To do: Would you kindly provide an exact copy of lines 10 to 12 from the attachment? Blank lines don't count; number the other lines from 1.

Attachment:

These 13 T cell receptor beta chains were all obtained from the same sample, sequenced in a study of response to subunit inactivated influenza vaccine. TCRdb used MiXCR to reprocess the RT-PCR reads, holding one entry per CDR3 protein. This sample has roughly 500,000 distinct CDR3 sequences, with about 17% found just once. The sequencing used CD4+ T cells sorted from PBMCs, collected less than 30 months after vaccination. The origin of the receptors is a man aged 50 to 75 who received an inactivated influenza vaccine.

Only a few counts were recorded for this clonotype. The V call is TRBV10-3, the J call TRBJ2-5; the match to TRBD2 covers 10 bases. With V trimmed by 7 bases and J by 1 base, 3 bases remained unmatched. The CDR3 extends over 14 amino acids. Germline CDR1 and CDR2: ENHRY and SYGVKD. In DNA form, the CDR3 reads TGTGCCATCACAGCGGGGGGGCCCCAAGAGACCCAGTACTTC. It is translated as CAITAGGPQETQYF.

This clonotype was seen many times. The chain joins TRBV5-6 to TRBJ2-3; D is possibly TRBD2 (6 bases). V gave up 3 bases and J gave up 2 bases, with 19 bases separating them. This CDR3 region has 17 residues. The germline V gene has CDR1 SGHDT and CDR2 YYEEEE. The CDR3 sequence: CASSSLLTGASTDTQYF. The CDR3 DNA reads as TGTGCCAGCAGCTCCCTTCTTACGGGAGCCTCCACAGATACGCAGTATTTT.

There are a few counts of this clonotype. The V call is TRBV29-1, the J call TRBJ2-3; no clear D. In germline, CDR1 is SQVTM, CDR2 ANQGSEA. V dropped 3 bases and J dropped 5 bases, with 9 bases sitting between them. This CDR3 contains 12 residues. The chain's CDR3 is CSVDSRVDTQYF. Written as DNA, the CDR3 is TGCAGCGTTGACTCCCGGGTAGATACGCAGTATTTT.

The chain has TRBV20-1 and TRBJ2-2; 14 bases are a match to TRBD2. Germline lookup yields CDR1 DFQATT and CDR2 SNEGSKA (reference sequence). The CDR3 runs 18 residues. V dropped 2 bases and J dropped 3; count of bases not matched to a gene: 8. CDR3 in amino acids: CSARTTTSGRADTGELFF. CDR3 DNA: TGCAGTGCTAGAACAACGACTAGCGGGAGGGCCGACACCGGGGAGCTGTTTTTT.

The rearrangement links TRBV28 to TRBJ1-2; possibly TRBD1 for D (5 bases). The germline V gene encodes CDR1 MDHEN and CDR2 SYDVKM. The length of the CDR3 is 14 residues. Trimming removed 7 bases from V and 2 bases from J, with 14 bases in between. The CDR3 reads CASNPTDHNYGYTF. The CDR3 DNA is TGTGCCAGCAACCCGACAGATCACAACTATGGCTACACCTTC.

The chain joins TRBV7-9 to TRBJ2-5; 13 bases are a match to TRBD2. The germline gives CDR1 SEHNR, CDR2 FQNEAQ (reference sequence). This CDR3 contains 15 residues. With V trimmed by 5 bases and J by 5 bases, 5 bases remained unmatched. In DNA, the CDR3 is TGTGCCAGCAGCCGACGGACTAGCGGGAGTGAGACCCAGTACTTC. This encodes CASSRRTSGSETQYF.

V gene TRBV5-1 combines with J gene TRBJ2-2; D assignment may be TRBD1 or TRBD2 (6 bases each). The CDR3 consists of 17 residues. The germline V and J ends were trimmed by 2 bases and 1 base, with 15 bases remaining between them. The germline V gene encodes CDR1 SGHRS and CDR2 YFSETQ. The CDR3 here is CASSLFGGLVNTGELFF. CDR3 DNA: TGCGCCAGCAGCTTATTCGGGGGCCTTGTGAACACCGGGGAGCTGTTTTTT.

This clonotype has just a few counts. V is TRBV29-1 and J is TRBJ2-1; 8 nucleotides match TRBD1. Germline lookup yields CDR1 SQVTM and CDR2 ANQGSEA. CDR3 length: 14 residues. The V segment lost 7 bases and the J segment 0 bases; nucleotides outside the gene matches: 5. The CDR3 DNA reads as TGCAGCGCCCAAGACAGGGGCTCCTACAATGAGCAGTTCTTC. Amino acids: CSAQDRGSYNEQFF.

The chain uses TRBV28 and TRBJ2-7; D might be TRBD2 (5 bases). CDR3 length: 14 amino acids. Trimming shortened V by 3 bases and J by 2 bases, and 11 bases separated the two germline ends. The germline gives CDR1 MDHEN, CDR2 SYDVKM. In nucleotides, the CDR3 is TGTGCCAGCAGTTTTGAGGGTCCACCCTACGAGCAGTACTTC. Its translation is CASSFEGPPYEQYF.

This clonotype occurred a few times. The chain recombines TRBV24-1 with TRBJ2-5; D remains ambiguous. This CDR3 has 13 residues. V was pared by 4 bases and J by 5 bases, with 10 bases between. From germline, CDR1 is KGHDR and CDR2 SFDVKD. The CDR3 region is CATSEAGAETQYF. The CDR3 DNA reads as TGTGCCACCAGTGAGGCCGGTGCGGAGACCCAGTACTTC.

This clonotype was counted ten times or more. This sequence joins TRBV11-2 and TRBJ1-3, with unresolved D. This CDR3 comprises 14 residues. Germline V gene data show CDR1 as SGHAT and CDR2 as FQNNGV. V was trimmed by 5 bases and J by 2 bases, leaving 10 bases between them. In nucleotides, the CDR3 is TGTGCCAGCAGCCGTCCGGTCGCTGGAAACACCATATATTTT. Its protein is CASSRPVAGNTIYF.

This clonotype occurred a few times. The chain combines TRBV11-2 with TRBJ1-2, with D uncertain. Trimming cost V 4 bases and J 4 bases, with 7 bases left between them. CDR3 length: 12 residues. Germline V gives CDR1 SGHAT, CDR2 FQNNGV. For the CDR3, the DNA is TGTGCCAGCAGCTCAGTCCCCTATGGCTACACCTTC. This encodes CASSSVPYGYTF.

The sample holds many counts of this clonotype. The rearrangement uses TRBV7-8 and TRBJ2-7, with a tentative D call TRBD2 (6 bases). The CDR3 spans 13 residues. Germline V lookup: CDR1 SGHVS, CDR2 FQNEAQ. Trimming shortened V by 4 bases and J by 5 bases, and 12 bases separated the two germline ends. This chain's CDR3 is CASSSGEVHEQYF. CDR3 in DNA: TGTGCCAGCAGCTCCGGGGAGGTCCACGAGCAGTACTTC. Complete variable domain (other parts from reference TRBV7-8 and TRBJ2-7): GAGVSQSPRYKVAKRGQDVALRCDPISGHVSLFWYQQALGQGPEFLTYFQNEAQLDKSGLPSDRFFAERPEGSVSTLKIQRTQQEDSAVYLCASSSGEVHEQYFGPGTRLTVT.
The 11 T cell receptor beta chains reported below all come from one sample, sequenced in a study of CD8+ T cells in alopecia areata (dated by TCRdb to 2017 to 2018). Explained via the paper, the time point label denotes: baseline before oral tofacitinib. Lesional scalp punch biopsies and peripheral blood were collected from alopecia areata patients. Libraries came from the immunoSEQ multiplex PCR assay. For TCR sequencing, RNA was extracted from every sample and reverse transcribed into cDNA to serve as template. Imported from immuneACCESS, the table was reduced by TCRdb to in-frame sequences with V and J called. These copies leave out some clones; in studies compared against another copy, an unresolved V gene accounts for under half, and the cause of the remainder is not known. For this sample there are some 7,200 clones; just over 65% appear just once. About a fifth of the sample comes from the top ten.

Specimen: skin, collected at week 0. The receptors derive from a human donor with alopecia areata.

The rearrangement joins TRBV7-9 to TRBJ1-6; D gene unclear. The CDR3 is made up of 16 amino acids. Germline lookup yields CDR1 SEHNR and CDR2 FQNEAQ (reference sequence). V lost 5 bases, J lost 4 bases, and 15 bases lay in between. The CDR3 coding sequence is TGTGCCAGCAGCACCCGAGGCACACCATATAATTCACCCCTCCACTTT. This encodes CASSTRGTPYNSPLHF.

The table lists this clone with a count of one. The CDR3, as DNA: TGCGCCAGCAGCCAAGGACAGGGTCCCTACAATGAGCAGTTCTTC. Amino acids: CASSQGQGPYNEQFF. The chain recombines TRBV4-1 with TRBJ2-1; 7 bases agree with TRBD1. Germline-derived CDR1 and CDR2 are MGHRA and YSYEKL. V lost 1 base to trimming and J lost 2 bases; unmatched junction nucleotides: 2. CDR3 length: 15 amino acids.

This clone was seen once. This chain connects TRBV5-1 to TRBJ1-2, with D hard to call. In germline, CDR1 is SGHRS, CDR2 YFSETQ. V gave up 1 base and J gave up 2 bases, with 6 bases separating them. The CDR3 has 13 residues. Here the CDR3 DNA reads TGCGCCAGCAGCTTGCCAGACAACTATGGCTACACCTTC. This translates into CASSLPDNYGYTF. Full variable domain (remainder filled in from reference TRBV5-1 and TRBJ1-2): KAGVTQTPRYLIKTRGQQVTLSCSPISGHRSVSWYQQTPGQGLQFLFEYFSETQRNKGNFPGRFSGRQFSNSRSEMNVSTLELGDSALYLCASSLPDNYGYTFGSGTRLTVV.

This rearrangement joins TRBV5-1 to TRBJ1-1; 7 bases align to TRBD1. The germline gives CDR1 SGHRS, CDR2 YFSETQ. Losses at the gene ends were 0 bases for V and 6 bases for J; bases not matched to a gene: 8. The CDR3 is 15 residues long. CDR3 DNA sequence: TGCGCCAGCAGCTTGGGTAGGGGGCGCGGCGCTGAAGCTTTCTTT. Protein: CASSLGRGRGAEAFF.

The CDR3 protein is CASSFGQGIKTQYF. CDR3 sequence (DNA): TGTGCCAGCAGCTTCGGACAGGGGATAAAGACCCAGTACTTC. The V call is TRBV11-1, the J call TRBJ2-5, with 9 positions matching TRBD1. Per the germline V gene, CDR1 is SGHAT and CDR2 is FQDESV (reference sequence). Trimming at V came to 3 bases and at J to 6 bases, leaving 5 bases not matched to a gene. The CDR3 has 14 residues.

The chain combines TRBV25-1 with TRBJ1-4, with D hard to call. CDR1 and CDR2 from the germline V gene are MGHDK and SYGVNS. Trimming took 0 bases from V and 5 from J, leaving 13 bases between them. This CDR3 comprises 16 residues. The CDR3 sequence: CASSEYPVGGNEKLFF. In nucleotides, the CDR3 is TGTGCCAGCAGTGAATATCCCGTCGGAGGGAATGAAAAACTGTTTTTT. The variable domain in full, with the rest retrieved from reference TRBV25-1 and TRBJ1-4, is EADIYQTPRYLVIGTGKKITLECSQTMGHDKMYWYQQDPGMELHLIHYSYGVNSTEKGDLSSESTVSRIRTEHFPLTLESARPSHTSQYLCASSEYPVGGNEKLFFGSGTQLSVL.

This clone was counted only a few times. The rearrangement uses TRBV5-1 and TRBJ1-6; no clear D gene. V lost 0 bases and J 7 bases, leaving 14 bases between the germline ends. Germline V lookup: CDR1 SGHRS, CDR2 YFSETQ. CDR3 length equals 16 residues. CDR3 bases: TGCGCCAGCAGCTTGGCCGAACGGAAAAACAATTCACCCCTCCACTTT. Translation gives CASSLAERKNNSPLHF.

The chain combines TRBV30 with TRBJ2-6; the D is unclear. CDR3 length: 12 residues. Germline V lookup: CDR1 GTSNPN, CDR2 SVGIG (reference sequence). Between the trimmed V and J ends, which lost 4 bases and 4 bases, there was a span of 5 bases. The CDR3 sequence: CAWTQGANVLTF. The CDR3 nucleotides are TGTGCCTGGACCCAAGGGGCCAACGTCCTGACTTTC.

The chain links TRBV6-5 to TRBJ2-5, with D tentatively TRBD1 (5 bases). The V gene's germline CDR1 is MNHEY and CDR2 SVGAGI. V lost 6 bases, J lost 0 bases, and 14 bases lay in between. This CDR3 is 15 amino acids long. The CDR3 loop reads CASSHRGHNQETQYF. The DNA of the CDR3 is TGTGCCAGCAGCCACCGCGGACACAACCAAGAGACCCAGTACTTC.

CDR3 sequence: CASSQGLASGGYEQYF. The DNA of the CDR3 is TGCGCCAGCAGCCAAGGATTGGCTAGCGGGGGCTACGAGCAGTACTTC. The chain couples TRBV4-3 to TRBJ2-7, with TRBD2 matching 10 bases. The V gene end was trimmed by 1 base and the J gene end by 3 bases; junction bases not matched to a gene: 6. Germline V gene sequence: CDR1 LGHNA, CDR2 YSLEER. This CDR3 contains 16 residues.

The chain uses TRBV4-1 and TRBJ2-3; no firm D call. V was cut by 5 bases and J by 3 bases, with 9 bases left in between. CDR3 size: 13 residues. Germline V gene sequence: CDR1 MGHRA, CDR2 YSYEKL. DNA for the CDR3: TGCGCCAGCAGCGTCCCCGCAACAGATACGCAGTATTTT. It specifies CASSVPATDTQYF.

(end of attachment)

The chain uses TRBV28 and TRBJ2-7; D might be TRBD2 (5 bases). CDR3 length: 14 amino acids. Trimming shortened V by 3 bases and J by 2 bases, and 11 bases separated the two germline ends. The germline gives CDR1 MDHEN, CDR2 SYDVKM. In nucleotides, the CDR3 is TGTGCCAGCAGTTTTGAGGGTCCACCCTACGAGCAGTACTTC. Its translation is CASSFEGPPYEQYF.

This clonotype occurred a few times. The chain recombines TRBV24-1 with TRBJ2-5; D remains ambiguous. This CDR3 has 13 residues. V was pared by 4 bases and J by 5 bases, with 10 bases between. From germline, CDR1 is KGHDR and CDR2 SFDVKD. The CDR3 region is CATSEAGAETQYF. The CDR3 DNA reads as TGTGCCACCAGTGAGGCCGGTGCGGAGACCCAGTACTTC.

This clonotype was counted ten times or more. This sequence joins TRBV11-2 and TRBJ1-3, with unresolved D. This CDR3 comprises 14 residues. Germline V gene data show CDR1 as SGHAT and CDR2 as FQNNGV. V was trimmed by 5 bases and J by 2 bases, leaving 10 bases between them. In nucleotides, the CDR3 is TGTGCCAGCAGCCGTCCGGTCGCTGGAAACACCATATATTTT. Its protein is CASSRPVAGNTIYF.